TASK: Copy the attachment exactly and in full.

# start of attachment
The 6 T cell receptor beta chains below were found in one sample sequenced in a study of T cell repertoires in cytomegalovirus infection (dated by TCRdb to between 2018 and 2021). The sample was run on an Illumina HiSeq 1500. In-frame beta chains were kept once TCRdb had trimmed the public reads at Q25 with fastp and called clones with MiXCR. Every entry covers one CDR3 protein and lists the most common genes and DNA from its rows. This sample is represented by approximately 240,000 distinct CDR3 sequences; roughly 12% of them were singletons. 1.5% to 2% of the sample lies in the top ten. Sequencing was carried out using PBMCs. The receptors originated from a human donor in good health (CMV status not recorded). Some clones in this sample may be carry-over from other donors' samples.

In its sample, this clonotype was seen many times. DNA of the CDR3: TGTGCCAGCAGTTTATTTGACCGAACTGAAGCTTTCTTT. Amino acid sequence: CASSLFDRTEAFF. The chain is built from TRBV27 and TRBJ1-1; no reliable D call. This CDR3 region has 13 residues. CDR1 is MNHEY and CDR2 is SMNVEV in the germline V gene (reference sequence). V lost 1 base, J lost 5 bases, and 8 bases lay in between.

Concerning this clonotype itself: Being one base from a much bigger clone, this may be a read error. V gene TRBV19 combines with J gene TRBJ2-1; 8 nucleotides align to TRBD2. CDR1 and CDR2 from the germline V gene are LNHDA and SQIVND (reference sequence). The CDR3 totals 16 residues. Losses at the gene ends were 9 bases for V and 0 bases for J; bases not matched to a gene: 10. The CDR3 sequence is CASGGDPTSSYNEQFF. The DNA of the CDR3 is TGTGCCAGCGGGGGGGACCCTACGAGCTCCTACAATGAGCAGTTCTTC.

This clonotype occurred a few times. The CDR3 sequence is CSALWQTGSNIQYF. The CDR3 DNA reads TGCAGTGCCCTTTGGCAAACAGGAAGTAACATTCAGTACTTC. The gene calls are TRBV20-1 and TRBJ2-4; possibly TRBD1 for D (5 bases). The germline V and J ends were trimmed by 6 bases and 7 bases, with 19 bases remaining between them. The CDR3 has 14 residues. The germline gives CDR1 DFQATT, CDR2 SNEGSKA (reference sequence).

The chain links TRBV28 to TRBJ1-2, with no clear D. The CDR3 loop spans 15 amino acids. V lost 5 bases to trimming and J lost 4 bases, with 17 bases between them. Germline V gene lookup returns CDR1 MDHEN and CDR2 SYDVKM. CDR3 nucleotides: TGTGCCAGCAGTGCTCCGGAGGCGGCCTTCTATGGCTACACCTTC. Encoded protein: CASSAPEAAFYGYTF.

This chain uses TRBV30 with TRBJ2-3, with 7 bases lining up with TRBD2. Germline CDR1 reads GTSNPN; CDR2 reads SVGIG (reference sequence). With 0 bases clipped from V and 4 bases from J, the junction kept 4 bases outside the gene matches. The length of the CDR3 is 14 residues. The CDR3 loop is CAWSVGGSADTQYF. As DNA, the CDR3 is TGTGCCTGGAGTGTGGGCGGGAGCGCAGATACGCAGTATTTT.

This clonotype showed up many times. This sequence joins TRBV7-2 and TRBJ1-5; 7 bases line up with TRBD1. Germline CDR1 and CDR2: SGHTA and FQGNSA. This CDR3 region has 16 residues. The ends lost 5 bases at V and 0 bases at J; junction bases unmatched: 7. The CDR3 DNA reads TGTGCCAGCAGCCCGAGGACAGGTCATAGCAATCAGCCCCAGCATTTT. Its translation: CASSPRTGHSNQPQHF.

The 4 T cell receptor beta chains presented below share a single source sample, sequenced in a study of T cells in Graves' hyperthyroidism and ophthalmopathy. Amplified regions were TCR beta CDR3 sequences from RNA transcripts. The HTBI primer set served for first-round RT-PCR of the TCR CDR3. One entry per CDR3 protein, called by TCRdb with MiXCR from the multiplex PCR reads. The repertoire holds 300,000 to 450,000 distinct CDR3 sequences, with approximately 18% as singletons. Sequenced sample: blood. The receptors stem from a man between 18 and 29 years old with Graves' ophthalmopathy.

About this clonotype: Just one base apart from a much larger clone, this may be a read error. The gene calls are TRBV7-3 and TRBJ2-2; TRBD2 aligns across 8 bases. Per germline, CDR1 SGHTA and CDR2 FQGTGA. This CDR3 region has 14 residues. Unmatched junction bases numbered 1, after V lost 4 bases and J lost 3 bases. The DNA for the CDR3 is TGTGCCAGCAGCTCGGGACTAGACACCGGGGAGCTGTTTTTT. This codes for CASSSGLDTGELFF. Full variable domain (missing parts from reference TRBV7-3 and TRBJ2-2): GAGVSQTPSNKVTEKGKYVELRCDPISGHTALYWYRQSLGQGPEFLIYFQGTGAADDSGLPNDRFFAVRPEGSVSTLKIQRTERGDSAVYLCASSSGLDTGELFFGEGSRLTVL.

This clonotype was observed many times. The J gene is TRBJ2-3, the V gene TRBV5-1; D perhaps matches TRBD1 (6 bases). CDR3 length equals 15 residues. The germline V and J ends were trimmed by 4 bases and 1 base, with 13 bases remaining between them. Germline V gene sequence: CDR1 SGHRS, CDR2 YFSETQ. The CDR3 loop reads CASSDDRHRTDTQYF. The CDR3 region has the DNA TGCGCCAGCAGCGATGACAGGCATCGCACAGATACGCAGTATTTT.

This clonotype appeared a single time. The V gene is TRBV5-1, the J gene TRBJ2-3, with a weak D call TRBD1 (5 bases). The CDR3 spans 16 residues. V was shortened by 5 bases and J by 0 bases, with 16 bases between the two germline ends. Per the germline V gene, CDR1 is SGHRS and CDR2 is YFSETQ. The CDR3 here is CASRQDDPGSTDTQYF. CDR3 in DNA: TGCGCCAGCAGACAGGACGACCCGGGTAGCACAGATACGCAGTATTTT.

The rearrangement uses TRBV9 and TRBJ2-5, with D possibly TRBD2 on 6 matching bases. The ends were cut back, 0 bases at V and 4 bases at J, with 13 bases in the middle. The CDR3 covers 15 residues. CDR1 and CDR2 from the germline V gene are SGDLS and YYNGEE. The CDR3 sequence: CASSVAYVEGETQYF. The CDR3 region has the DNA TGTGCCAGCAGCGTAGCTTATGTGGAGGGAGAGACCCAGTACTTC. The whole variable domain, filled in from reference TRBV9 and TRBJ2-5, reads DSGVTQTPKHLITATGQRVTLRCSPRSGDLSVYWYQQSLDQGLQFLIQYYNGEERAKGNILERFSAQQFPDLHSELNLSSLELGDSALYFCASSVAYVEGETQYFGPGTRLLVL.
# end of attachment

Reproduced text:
The 6 T cell receptor beta chains below were found in one sample sequenced in a study of T cell repertoires in cytomegalovirus infection (dated by TCRdb to between 2018 and 2021). The sample was run on an Illumina HiSeq 1500. In-frame beta chains were kept once TCRdb had trimmed the public reads at Q25 with fastp and called clones with MiXCR. Every entry covers one CDR3 protein and lists the most common genes and DNA from its rows. This sample is represented by approximately 240,000 distinct CDR3 sequences; roughly 12% of them were singletons. 1.5% to 2% of the sample lies in the top ten. Sequencing was carried out using PBMCs. The receptors originated from a human donor in good health (CMV status not recorded). Some clones in this sample may be carry-over from other donors' samples.

In its sample, this clonotype was seen many times. DNA of the CDR3: TGTGCCAGCAGTTTATTTGACCGAACTGAAGCTTTCTTT. Amino acid sequence: CASSLFDRTEAFF. The chain is built from TRBV27 and TRBJ1-1; no reliable D call. This CDR3 region has 13 residues. CDR1 is MNHEY and CDR2 is SMNVEV in the germline V gene (reference sequence). V lost 1 base, J lost 5 bases, and 8 bases lay in between.

Concerning this clonotype itself: Being one base from a much bigger clone, this may be a read error. V gene TRBV19 combines with J gene TRBJ2-1; 8 nucleotides align to TRBD2. CDR1 and CDR2 from the germline V gene are LNHDA and SQIVND (reference sequence). The CDR3 totals 16 residues. Losses at the gene ends were 9 bases for V and 0 bases for J; bases not matched to a gene: 10. The CDR3 sequence is CASGGDPTSSYNEQFF. The DNA of the CDR3 is TGTGCCAGCGGGGGGGACCCTACGAGCTCCTACAATGAGCAGTTCTTC.

This clonotype occurred a few times. The CDR3 sequence is CSALWQTGSNIQYF. The CDR3 DNA reads TGCAGTGCCCTTTGGCAAACAGGAAGTAACATTCAGTACTTC. The gene calls are TRBV20-1 and TRBJ2-4; possibly TRBD1 for D (5 bases). The germline V and J ends were trimmed by 6 bases and 7 bases, with 19 bases remaining between them. The CDR3 has 14 residues. The germline gives CDR1 DFQATT, CDR2 SNEGSKA (reference sequence).

The chain links TRBV28 to TRBJ1-2, with no clear D. The CDR3 loop spans 15 amino acids. V lost 5 bases to trimming and J lost 4 bases, with 17 bases between them. Germline V gene lookup returns CDR1 MDHEN and CDR2 SYDVKM. CDR3 nucleotides: TGTGCCAGCAGTGCTCCGGAGGCGGCCTTCTATGGCTACACCTTC. Encoded protein: CASSAPEAAFYGYTF.

This chain uses TRBV30 with TRBJ2-3, with 7 bases lining up with TRBD2. Germline CDR1 reads GTSNPN; CDR2 reads SVGIG (reference sequence). With 0 bases clipped from V and 4 bases from J, the junction kept 4 bases outside the gene matches. The length of the CDR3 is 14 residues. The CDR3 loop is CAWSVGGSADTQYF. As DNA, the CDR3 is TGTGCCTGGAGTGTGGGCGGGAGCGCAGATACGCAGTATTTT.

This clonotype showed up many times. This sequence joins TRBV7-2 and TRBJ1-5; 7 bases line up with TRBD1. Germline CDR1 and CDR2: SGHTA and FQGNSA. This CDR3 region has 16 residues. The ends lost 5 bases at V and 0 bases at J; junction bases unmatched: 7. The CDR3 DNA reads TGTGCCAGCAGCCCGAGGACAGGTCATAGCAATCAGCCCCAGCATTTT. Its translation: CASSPRTGHSNQPQHF.

The 4 T cell receptor beta chains presented below share a single source sample, sequenced in a study of T cells in Graves' hyperthyroidism and ophthalmopathy. Amplified regions were TCR beta CDR3 sequences from RNA transcripts. The HTBI primer set served for first-round RT-PCR of the TCR CDR3. One entry per CDR3 protein, called by TCRdb with MiXCR from the multiplex PCR reads. The repertoire holds 300,000 to 450,000 distinct CDR3 sequences, with approximately 18% as singletons. Sequenced sample: blood. The receptors stem from a man between 18 and 29 years old with Graves' ophthalmopathy.

About this clonotype: Just one base apart from a much larger clone, this may be a read error. The gene calls are TRBV7-3 and TRBJ2-2; TRBD2 aligns across 8 bases. Per germline, CDR1 SGHTA and CDR2 FQGTGA. This CDR3 region has 14 residues. Unmatched junction bases numbered 1, after V lost 4 bases and J lost 3 bases. The DNA for the CDR3 is TGTGCCAGCAGCTCGGGACTAGACACCGGGGAGCTGTTTTTT. This codes for CASSSGLDTGELFF. Full variable domain (missing parts from reference TRBV7-3 and TRBJ2-2): GAGVSQTPSNKVTEKGKYVELRCDPISGHTALYWYRQSLGQGPEFLIYFQGTGAADDSGLPNDRFFAVRPEGSVSTLKIQRTERGDSAVYLCASSSGLDTGELFFGEGSRLTVL.

This clonotype was observed many times. The J gene is TRBJ2-3, the V gene TRBV5-1; D perhaps matches TRBD1 (6 bases). CDR3 length equals 15 residues. The germline V and J ends were trimmed by 4 bases and 1 base, with 13 bases remaining between them. Germline V gene sequence: CDR1 SGHRS, CDR2 YFSETQ. The CDR3 loop reads CASSDDRHRTDTQYF. The CDR3 region has the DNA TGCGCCAGCAGCGATGACAGGCATCGCACAGATACGCAGTATTTT.

This clonotype appeared a single time. The V gene is TRBV5-1, the J gene TRBJ2-3, with a weak D call TRBD1 (5 bases). The CDR3 spans 16 residues. V was shortened by 5 bases and J by 0 bases, with 16 bases between the two germline ends. Per the germline V gene, CDR1 is SGHRS and CDR2 is YFSETQ. The CDR3 here is CASRQDDPGSTDTQYF. CDR3 in DNA: TGCGCCAGCAGACAGGACGACCCGGGTAGCACAGATACGCAGTATTTT.

The rearrangement uses TRBV9 and TRBJ2-5, with D possibly TRBD2 on 6 matching bases. The ends were cut back, 0 bases at V and 4 bases at J, with 13 bases in the middle. The CDR3 covers 15 residues. CDR1 and CDR2 from the germline V gene are SGDLS and YYNGEE. The CDR3 sequence: CASSVAYVEGETQYF. The CDR3 region has the DNA TGTGCCAGCAGCGTAGCTTATGTGGAGGGAGAGACCCAGTACTTC. The whole variable domain, filled in from reference TRBV9 and TRBJ2-5, reads DSGVTQTPKHLITATGQRVTLRCSPRSGDLSVYWYQQSLDQGLQFLIQYYNGEERAKGNILERFSAQQFPDLHSELNLSSLELGDSALYFCASSVAYVEGETQYFGPGTRLLVL.